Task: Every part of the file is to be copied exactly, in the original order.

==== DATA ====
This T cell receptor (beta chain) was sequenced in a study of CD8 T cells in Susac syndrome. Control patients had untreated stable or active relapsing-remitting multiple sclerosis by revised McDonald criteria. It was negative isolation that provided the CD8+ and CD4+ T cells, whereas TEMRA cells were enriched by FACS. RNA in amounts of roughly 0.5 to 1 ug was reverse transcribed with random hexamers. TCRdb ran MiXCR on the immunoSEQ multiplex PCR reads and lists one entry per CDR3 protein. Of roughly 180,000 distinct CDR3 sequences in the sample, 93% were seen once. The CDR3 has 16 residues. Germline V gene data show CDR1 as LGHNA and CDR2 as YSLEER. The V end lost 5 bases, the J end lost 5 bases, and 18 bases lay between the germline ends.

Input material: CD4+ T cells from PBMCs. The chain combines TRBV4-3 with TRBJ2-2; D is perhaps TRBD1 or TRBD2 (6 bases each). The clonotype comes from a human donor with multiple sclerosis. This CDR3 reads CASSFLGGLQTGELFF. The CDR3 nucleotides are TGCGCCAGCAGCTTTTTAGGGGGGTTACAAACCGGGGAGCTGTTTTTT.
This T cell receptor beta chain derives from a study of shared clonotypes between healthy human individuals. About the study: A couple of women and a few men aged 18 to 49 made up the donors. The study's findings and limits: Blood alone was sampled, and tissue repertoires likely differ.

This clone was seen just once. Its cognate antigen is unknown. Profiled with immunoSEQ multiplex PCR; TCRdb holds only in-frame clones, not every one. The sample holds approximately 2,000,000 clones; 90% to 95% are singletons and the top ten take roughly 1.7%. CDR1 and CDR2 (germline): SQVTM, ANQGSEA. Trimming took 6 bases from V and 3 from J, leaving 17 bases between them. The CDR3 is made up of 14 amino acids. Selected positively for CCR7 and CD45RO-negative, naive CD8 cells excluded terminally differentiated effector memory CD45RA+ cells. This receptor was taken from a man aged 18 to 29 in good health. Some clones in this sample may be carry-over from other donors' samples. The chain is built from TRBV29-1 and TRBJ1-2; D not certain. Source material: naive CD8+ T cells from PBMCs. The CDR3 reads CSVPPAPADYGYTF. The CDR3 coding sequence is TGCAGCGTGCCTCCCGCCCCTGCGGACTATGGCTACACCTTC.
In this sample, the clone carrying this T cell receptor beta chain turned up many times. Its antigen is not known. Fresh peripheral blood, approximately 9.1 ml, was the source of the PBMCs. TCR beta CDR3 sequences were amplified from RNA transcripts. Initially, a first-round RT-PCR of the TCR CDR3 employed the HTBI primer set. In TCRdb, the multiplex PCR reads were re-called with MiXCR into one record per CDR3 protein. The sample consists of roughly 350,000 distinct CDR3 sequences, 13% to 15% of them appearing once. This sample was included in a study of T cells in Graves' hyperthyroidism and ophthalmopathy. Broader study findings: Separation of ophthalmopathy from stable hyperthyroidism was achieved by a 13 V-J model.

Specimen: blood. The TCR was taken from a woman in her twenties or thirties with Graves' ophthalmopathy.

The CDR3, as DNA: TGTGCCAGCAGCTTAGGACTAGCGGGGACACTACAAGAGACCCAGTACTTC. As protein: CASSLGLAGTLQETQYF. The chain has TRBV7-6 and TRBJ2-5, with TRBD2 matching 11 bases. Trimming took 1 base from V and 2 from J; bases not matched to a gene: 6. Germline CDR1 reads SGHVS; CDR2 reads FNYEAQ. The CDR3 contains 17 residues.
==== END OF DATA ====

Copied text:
This T cell receptor (beta chain) was sequenced in a study of CD8 T cells in Susac syndrome. Control patients had untreated stable or active relapsing-remitting multiple sclerosis by revised McDonald criteria. It was negative isolation that provided the CD8+ and CD4+ T cells, whereas TEMRA cells were enriched by FACS. RNA in amounts of roughly 0.5 to 1 ug was reverse transcribed with random hexamers. TCRdb ran MiXCR on the immunoSEQ multiplex PCR reads and lists one entry per CDR3 protein. Of roughly 180,000 distinct CDR3 sequences in the sample, 93% were seen once. The CDR3 has 16 residues. Germline V gene data show CDR1 as LGHNA and CDR2 as YSLEER. The V end lost 5 bases, the J end lost 5 bases, and 18 bases lay between the germline ends.

Input material: CD4+ T cells from PBMCs. The chain combines TRBV4-3 with TRBJ2-2; D is perhaps TRBD1 or TRBD2 (6 bases each). The clonotype comes from a human donor with multiple sclerosis. This CDR3 reads CASSFLGGLQTGELFF. The CDR3 nucleotides are TGCGCCAGCAGCTTTTTAGGGGGGTTACAAACCGGGGAGCTGTTTTTT.
This T cell receptor beta chain derives from a study of shared clonotypes between healthy human individuals. About the study: A couple of women and a few men aged 18 to 49 made up the donors. The study's findings and limits: Blood alone was sampled, and tissue repertoires likely differ.

This clone was seen just once. Its cognate antigen is unknown. Profiled with immunoSEQ multiplex PCR; TCRdb holds only in-frame clones, not every one. The sample holds approximately 2,000,000 clones; 90% to 95% are singletons and the top ten take roughly 1.7%. CDR1 and CDR2 (germline): SQVTM, ANQGSEA. Trimming took 6 bases from V and 3 from J, leaving 17 bases between them. The CDR3 is made up of 14 amino acids. Selected positively for CCR7 and CD45RO-negative, naive CD8 cells excluded terminally differentiated effector memory CD45RA+ cells. This receptor was taken from a man aged 18 to 29 in good health. Some clones in this sample may be carry-over from other donors' samples. The chain is built from TRBV29-1 and TRBJ1-2; D not certain. Source material: naive CD8+ T cells from PBMCs. The CDR3 reads CSVPPAPADYGYTF. The CDR3 coding sequence is TGCAGCGTGCCTCCCGCCCCTGCGGACTATGGCTACACCTTC.
In this sample, the clone carrying this T cell receptor beta chain turned up many times. Its antigen is not known. Fresh peripheral blood, approximately 9.1 ml, was the source of the PBMCs. TCR beta CDR3 sequences were amplified from RNA transcripts. Initially, a first-round RT-PCR of the TCR CDR3 employed the HTBI primer set. In TCRdb, the multiplex PCR reads were re-called with MiXCR into one record per CDR3 protein. The sample consists of roughly 350,000 distinct CDR3 sequences, 13% to 15% of them appearing once. This sample was included in a study of T cells in Graves' hyperthyroidism and ophthalmopathy. Broader study findings: Separation of ophthalmopathy from stable hyperthyroidism was achieved by a 13 V-J model.

Specimen: blood. The TCR was taken from a woman in her twenties or thirties with Graves' ophthalmopathy.

The CDR3, as DNA: TGTGCCAGCAGCTTAGGACTAGCGGGGACACTACAAGAGACCCAGTACTTC. As protein: CASSLGLAGTLQETQYF. The chain has TRBV7-6 and TRBJ2-5, with TRBD2 matching 11 bases. Trimming took 1 base from V and 2 from J; bases not matched to a gene: 6. Germline CDR1 reads SGHVS; CDR2 reads FNYEAQ. The CDR3 contains 17 residues.